Royal Earl House papersCreation: 1885-1891
Royal Earl House (1814-1895) was an American inventor who patented an electic telegraph that could print Roman character letters and an electro-phonetic receiver for use in telegraphy. The collection is comprised of twenty-nine letters to House regarding his suit against the Bell monopoly for the phonetic telegraph, from 1885 to 1891.
- Creation: 1885-1891
- House, Royal Earl, 1814-1895 (Person)
Royal Earl House (1814-1895) was an American inventor who patented an electic telegraph that could print Roman character letters and an electro-phonetic receiver for use in telegraphy.
House was born on September 9, 1814 in Rockland, Vermont. While he was still an infant, the family moved to Choconut, a small hamlet in Susquehanna County, Pennsylvania. While still a teen, he devised the construction of a submerged water wheel for a saw mill, which afterwards became known as the "scroll wheel." In 1839, House secured a patent for a machine to saw barrel staves.
In the early 1840s, House went to Buffalo, New York with the intention of studying law with a relative residing there. However, gaining access to a limited number of scientific books, he became interested in electric experiments, which soon became his passion. He returned home to undertake electrical experiements.
From 1840 to 1844, House concentrated his effort on the production of an electric-telegraph record in printed Roman characters. He possessed the unusual capacity of designing mechanical structures without drawings. In early 1844, he went to New York to have them constructed, made in several establishments, assembled by House, and exhibited as a printing telegraph in operation at the American Institute Fair. With funds procured from its display, House perfected the device over the next two years, being issued a patent in 1846. The instrument was capable of printing messages at the rate of more than fifty words a minute.
House was successful in interesting capital, with the result that between 1847 and 1855 an extensive range of telegraph lines equipped with his printing telegraph was erected from New York to Boston and Washington, and west to Cleveland and Cincinnati, and operated with great commercial success. He was the first to employ stranded wire, and succeeded in spanning the Hudson River at Fort Lee, establishing permenent telegraphic communications between New York and Philadelphia.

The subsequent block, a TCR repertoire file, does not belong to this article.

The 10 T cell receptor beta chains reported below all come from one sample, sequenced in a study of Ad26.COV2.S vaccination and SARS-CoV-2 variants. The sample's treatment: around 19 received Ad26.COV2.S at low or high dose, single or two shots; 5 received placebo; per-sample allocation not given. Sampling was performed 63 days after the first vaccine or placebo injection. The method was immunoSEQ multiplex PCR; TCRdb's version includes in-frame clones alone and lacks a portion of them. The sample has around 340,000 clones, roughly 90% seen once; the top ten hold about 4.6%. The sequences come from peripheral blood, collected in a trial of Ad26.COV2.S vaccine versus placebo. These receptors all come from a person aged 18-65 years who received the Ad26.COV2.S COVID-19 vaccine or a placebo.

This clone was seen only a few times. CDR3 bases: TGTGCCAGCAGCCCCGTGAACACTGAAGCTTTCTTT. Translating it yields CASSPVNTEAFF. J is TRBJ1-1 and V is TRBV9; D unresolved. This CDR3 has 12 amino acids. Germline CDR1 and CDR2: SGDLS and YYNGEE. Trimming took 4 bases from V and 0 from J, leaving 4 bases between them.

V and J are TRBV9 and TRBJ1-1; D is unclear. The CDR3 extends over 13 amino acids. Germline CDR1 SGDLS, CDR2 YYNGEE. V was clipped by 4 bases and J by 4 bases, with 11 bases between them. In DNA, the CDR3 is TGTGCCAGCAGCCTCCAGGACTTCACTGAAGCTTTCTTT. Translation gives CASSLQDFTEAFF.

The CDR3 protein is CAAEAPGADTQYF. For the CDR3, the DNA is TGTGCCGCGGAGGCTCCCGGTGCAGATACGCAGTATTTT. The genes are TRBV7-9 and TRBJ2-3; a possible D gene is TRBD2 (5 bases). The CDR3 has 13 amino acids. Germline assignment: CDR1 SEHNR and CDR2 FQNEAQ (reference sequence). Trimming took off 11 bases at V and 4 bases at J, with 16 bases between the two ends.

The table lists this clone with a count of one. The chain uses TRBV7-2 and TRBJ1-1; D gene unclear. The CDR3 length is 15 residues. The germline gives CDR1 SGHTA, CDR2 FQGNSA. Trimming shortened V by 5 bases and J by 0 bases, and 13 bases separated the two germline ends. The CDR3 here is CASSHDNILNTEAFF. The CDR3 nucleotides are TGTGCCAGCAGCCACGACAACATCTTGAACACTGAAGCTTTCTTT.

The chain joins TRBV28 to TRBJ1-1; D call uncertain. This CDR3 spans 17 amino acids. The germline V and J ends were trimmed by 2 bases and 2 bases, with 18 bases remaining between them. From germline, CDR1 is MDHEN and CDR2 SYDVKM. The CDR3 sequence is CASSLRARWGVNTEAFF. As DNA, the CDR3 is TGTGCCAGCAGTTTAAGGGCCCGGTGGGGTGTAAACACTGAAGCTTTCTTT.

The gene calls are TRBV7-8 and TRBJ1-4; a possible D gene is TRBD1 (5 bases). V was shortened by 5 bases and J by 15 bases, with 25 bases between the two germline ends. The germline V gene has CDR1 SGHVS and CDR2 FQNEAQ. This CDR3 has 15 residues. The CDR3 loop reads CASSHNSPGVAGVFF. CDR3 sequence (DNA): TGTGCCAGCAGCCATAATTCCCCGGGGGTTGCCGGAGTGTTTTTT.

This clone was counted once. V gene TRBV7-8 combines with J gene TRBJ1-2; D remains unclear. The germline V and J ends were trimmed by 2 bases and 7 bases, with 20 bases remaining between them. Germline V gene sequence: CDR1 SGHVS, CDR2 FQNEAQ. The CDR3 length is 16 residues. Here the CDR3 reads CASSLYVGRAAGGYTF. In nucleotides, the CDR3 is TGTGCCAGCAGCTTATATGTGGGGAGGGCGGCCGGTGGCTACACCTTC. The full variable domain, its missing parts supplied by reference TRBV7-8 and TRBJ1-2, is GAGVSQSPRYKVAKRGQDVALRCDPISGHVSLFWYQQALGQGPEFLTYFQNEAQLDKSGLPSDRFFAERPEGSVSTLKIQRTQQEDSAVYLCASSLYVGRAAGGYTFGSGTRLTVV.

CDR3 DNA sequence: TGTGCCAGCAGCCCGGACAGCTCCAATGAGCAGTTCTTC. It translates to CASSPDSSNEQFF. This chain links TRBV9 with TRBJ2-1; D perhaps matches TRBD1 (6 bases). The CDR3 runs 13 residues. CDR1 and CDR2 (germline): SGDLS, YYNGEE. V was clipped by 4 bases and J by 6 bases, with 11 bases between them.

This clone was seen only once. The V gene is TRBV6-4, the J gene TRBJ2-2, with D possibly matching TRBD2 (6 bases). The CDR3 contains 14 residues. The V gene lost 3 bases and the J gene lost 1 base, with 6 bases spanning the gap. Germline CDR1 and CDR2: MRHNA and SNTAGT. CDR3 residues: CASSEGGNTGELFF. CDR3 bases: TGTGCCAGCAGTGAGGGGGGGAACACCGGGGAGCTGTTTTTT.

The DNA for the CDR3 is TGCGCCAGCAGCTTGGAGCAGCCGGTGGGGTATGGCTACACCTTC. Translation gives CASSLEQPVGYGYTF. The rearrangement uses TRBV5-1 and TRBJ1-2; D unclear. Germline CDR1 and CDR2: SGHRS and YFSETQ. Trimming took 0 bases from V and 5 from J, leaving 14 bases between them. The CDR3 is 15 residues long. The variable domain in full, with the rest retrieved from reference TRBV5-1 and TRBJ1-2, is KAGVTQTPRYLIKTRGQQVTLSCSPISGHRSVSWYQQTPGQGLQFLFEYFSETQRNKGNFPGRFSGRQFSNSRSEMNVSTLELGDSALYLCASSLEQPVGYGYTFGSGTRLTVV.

In 1849, he was sued for infringement by the owners of the Morse patents and won the suit. After the general consolidation of competitive telegraphic interests took place, around 1850, House's apparatus gradually went out of use.
In the early 1850s, House settled in Binghamton, New York, where he resided for many years, continuing his experimental work in electricity and patenting many of his devices. During the 1860s House developed an electro-phonetic receiver for use in telegraphy. This device was really an early telephone and many observers felt it was superior to the telephone that Alexander Graham Bell (1847-1922) patented in 1876. In 1885 Bell sued House for patent infringement. Again, House won in court but his device lost in the marketplace.
In 1885, House removed to Bridgeport, Connecticut where he lived the rest of his life. He married Theresa Thomas (1815-1891) in 1846 New York City. He died February 23, 1895 in Bridgeport.
Scope and Contents
Twenty-nine letters to Royal Earl House (1814-1895), American telegraph inventor, regarding House's suit against the Bell monopoly for the phonetic telegraph, from 1885 to 1891. Included are letters from House's patent lawyers A.M. Wooster and Leonard Pope. Also included are letters from the Wallace Electric Telephone Manufacturing Co. which was manufacturing the House telephone during the 1880s. Other items include program of the thirteenth annual lecture season of the Bridgeport Scientific Society, annual pastoral letter from Park Street Congregational Church in Bridgeport, Connecticut, and the centennial edition of "The Bell News" featuring highlights of Bell's career.
Full list of correspondents include: A.B. Amory, telegraph engineer; J.G. Fountain; W.A. Smith, New Jersey Supreme Court; Edwin Ross, Morristown, New Jersey; A.J. Todd, New York attorney; T.W. Tyrer, the Emmner Improved Telephone Co.; Sterling Wallace, Household Electric Light Manufacturing Co., New York; Thomas Wallace, Wallace Electric Telephone Manufacturing Co., New York; James C. Ward, New York attorney; W.O. Lewis, Marine News agent; H.F. Newbury, Holmes' Burglar Alarm Telegraph Co.; A.M. Wooster, patent lawyer; George W. Phelps, president, The Electrical Engineer; and Franklin Leonard Pope, patent lawyer.
No restrictions on access; this collection is open for research.
Language of Materials
- Bell, Alexander Graham, 1847-1922 (Person)
Finding Aid & Administrative Information
- Royal Earl House papers
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- 2021: Ashley Williams